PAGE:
A growing grassroots group of community activists determined to remember local lives lost to lynching divided up a to-do list Thursday night, bringing Denton County another step closer to becoming part of the Legacy Museum and National Memorial to Peace and Justice.
The museum and memorial are a project of the Equal Justice Initiative based in Montgomery, Alabama. Former Denton City Council member Linnie McAdams kicked off the second meeting of the Denton County Community Remembrance Project by saying the to-do list comes from EJI, which is underwriting local efforts around the country to reconcile a dark part of national history.
“We hope this endeavor will start a conversation,” McAdams said. “We have no interest in causing trouble. We just want to tell the truth and we think we can all stand the truth.”
One of the truths is etched on a beam at the Alabama memorial: the dates when two men were lynched near Pilot Point. Their names are not known, despite considerable research. EJI will send a copy of that beam when Denton County is ready.
But first the group formed subcommittees to tackle key tasks. One subcommittee will collect soil for display at the museum. Chelsea Stallings, who recently graduated with a master’s degree in history from the University of North Texas after writing a thesis on Quakertown, Denton’s free black community, said that while the task will be straightforward, it’s also expected to be the most meaningful and healing thing the group would do to remember.
“That’s a very emotional and spiritual component,” Stallings said.
Denton County Judge Andy Eads told the group he traveled with his two teenage sons to the museum and memorial a few weeks ago to learn more. He saw the soil collection and noted that many Texas counties were represented there.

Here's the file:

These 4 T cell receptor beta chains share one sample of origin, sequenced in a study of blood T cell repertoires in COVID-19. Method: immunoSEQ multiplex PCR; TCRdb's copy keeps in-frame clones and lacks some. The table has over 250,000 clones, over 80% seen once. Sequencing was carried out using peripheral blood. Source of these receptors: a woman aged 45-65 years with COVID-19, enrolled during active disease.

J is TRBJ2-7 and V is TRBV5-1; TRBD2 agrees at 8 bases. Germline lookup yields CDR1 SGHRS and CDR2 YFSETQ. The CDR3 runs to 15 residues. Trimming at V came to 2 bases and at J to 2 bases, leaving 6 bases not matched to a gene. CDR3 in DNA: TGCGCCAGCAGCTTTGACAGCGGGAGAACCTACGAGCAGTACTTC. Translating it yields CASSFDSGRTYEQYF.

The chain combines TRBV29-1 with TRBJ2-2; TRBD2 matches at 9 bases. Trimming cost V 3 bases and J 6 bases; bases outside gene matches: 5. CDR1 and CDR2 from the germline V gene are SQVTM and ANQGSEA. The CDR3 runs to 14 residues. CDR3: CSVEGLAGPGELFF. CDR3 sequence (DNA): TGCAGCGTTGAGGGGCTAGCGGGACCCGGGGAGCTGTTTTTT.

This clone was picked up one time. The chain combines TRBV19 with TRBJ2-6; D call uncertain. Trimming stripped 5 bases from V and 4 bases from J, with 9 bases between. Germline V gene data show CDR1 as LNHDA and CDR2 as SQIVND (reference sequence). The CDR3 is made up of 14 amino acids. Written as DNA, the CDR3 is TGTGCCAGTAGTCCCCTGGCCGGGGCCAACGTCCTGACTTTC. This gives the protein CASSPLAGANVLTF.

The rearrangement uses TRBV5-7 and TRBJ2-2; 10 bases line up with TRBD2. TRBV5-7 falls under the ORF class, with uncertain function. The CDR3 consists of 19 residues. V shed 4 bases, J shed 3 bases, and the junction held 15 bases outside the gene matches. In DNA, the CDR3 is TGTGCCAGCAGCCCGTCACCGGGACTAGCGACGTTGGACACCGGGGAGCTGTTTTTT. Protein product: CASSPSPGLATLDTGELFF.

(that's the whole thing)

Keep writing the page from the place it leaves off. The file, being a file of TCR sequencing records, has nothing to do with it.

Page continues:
“It was very moving,” Eads said.
Another group will be seeking letters of support for the local memorial from churches, civic groups and businesses. McAdams teased pastor John White, of Pilot Point, that his church would not be the first.
The group has already received a letter of support from Congregation Ner Tamid, a Jewish Reform synagogue in Lewisville.
“We view it as an act of bearing witness to the past suffering and injustice of our neighboring fellow human beings,” the letter reads, in part.
Peggy Riddle, director of the Denton County Office of History and Culture, and Margaret Neale, a librarian at Guyer High School, offered to shepherd the work that must be done for an essay contest.
The local remembrance project will serve as ambassadors to Denton County high schoolers and EJI for an essay contest that includes cash prizes paid by EJI.
Two other groups will begin work on the historic marker and the siting of the beam.
McAdams and other members of the committee called a recent Denton Record-Chronicle editorial about the group’s work offensive, particularly by equating the beam’s suggested placement on the Square with tacky religious monuments that filled the Florida Capitol building during the Christmas holidays several years ago. They planned to prepare a rebutting editorial.
The group will meet again in mid-August, likely somewhere in Pilot Point, where the committee still hopes to uncover the names and more of the stories of those who were lynched in Denton County from Reconstruction through the Jim Crow era.